Leopard in Exile: Zzzzzzz….

Readers’ average rating:

fantasy book reviews science fiction book reviewsbook review Andre Norton Rosemary Edghill Carolus Rex Leopard in ExileLeopard in Exile by Andre Norton and Rosemary Edghill

Is it a bad sign that I just finished Leopard in Exile the night before last, and now I’m hard-pressed to remember much of the plot?

This book’s predecessor, Shadow of Albion, was fun in a light sort of way, with the promise of sequels that would delve deeper into the faery magic at which it hints. I should have gotten my first clue about Leopard in Exile when I looked at the cover art. Thomas Canty’s drawings are lovely as always, but this illustration looks like it’s supposed to be a rough preliminary sketch, compared to the sublime cover of Albion. Even the typefaces are clunkier. But I tried not to judge the book by its cover.

Inside, though, I found little of interest. I had hoped that the characters, who were kind of cardboard in Albion, would get fleshed out now that we’re getting to know them better. Nope, still cardboard. It’s even worse in this one because people are going around moping about how much they love their husband/wife and yet the relationship has not been developed in the story. Why do they love each other? Because the authors say so, I guess.

And to add more frustration, the authors seem to be under the impression that a good plot can be obtained simply by continually landing the characters in danger. (It reminds me of a 70s bodice-ripper I read years ago, in which the heroine got raped, then shipwrecked on a tropical island, THEN kidnapped by pirates, THEN trapped in an opium den… You get the idea.) Dropping the characters into one problem after another works pretty well if we KNOW the characters and CARE what happens to them, but since they’re still 2-D, the constant action keeps us from learning any more about them. It’s just crisis after crisis after crisis, and seldom a conversation.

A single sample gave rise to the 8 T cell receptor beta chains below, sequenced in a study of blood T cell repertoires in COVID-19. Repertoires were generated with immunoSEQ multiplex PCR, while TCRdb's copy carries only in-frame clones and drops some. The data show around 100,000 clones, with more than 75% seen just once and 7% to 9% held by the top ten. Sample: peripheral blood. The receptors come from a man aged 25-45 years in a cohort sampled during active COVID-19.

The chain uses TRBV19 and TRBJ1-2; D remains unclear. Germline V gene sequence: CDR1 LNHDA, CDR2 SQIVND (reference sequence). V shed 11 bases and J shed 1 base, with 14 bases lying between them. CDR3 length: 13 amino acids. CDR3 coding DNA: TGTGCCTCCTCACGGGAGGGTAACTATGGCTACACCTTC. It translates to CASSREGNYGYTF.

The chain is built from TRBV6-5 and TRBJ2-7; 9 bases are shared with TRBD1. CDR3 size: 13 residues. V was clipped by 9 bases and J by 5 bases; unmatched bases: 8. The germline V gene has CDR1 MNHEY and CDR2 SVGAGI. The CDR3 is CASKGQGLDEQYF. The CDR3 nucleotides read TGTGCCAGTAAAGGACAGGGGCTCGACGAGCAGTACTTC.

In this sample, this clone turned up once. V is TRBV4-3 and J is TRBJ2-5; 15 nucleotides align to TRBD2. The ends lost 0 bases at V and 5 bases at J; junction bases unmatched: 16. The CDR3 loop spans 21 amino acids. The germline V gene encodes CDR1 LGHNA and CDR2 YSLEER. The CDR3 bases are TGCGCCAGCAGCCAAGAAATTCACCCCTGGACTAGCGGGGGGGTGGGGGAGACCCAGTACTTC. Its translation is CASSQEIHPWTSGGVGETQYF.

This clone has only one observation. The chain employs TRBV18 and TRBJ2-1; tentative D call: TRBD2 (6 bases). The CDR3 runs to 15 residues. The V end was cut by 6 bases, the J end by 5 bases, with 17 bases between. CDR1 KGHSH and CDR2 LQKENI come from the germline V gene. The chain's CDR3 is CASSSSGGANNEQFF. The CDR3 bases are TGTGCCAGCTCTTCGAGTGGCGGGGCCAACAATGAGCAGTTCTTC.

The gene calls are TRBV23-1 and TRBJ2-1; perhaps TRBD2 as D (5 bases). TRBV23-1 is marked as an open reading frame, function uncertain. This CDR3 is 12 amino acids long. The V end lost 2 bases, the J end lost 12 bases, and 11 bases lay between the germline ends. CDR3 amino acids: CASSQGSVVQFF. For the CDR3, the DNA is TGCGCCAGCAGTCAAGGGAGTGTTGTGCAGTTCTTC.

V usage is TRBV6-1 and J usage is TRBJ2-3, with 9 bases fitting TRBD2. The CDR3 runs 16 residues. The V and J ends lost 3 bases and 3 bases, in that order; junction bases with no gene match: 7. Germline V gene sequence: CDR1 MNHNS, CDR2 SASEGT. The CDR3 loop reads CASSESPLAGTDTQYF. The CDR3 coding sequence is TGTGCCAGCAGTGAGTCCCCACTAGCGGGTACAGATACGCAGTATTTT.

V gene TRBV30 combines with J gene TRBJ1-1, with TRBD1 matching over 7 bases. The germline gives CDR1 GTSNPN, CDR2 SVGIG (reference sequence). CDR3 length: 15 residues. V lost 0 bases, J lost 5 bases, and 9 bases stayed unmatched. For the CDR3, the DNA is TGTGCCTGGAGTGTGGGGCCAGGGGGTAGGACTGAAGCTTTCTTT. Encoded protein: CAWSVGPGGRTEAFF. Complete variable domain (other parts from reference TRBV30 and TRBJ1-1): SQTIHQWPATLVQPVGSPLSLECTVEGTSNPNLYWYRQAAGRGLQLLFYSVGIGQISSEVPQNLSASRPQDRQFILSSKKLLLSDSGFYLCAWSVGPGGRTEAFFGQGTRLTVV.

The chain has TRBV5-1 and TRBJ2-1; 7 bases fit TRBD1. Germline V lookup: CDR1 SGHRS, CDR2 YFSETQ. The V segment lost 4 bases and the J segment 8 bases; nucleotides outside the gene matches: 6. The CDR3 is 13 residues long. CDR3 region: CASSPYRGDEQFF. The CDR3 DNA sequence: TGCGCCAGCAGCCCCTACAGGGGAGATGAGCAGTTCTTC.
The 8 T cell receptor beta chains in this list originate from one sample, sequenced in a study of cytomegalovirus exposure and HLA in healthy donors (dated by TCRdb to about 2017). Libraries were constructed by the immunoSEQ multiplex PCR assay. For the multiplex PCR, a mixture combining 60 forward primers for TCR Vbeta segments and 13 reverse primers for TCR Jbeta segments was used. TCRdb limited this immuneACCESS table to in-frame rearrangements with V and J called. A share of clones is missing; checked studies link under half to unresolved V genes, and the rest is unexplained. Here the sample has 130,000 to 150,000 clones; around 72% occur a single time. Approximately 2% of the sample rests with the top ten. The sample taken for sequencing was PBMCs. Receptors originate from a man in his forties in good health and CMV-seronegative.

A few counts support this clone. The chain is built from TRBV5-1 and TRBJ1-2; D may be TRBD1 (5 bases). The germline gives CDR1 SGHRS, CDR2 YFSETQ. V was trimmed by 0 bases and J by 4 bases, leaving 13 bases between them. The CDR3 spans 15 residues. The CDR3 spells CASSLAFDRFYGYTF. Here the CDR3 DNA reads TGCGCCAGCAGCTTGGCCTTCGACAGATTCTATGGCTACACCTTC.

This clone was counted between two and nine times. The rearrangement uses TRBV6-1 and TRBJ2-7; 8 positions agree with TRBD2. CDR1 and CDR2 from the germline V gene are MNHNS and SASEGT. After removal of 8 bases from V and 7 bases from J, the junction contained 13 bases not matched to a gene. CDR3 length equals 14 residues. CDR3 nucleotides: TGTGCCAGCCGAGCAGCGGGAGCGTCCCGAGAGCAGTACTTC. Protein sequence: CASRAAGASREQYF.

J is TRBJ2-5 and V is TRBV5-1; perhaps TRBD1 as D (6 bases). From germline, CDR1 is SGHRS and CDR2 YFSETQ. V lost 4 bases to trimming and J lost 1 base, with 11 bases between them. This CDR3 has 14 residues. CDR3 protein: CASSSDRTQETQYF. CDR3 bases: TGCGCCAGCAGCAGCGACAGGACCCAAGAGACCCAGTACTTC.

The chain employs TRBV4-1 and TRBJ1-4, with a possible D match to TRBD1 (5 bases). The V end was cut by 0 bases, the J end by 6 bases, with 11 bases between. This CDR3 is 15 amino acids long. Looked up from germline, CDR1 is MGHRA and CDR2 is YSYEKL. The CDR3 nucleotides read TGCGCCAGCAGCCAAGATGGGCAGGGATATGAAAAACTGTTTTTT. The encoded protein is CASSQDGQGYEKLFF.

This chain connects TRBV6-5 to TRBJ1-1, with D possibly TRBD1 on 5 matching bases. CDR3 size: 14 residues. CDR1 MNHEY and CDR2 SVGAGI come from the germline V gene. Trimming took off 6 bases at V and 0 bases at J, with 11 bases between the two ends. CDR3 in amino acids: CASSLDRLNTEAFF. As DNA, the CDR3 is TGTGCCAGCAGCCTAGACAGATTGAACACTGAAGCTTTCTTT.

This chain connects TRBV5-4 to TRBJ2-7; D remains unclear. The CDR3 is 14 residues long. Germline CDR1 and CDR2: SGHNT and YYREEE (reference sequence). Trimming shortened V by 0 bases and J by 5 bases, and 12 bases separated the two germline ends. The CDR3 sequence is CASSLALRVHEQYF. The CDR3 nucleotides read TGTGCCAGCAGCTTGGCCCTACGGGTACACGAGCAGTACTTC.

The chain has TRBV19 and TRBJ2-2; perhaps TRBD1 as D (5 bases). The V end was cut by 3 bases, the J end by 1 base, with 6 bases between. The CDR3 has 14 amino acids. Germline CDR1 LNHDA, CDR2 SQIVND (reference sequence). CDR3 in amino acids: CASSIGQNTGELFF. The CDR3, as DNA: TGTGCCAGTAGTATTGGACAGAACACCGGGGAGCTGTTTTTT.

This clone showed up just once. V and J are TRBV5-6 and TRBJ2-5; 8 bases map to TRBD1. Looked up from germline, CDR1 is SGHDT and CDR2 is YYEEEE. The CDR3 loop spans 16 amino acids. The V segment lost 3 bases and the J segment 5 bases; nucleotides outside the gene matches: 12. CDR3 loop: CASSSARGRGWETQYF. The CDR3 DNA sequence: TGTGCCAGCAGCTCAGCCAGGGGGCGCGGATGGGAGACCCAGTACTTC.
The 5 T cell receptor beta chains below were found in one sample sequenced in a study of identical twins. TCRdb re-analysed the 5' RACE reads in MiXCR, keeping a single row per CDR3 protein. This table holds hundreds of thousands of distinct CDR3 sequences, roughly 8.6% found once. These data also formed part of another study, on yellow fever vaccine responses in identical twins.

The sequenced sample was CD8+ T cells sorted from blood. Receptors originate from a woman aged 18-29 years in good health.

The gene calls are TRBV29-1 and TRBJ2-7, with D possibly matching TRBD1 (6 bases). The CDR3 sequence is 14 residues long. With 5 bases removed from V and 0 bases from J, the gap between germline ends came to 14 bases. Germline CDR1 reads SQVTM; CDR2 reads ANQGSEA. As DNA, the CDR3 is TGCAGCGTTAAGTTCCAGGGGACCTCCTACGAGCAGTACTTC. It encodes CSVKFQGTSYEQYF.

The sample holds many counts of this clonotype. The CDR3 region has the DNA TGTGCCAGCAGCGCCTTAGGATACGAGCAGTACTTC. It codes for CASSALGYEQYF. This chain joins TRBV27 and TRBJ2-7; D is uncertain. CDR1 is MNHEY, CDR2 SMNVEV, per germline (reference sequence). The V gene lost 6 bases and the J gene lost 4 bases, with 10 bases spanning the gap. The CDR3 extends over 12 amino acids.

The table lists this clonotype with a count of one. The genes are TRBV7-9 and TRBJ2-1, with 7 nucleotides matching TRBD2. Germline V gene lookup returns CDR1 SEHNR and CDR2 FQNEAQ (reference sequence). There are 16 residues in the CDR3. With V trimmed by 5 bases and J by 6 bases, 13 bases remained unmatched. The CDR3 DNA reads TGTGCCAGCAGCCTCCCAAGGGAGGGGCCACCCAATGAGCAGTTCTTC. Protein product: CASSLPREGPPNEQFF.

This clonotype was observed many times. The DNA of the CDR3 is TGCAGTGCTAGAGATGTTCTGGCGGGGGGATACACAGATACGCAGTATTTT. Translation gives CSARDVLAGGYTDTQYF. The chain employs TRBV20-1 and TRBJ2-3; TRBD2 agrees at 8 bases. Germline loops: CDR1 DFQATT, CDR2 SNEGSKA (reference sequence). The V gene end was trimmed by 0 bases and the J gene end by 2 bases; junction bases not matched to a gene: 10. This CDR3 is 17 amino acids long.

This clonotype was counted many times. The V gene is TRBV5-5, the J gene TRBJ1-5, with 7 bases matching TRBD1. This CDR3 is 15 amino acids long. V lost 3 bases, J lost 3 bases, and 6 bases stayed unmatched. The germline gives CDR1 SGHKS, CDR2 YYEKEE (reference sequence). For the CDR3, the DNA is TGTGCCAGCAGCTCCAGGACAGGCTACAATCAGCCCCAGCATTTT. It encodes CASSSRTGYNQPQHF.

Not to mention, the magic doesn’t get explained! Sarah went to the New World to fulfill a promise to the Fair Folk, but then they were absent for the first nine-tenths of the book, then showed up just long enough to give Sarah some vague aid against the villain, then disappeared again, without any explanation.

I know both Andre Norton and Rosemary Edghill are capable of better books than Leopard in Exile. Let’s hope they remember that.


SHARE:  Facebooktwittergoogle_plusredditpinterestlinkedintumblrmail  FOLLOW:  Facebooktwittergoogle_pluslinkedinrsstumblr
If you plan to buy this book, you can support FanLit by clicking on the book cover above and buying it (and anything else) at Amazon. It costs you nothing extra, but Amazon pays us a small referral fee. Click any book cover or this link. We use this income to keep the site running. It pays for website hosting, postage for giveaways, and bookmarks and t-shirts. Thank you!

KELLY LASITER, with us since July 2008, is a mild-mannered academic administrative assistant by day, but at night she rules over a private empire of tottering bookshelves. Kelly is most fond of fantasy set in a historical setting (a la Jo Graham) or in a setting that echoes a real historical period (a la George RR Martin and Jacqueline Carey). She also enjoys urban fantasy and its close cousin, paranormal romance, though she believes these subgenres’ recent burst in popularity has resulted in an excess of dreck. She is a sucker for pretty prose (she majored in English, after all) and mythological themes.

View all posts by

One comment

  1. A dull Andre Norton novel? Knock me over with a feather.

Leave a Reply to Thomas Wagner Cancel reply

Your email address will not be published. Required fields are marked *

Add your own review

Rating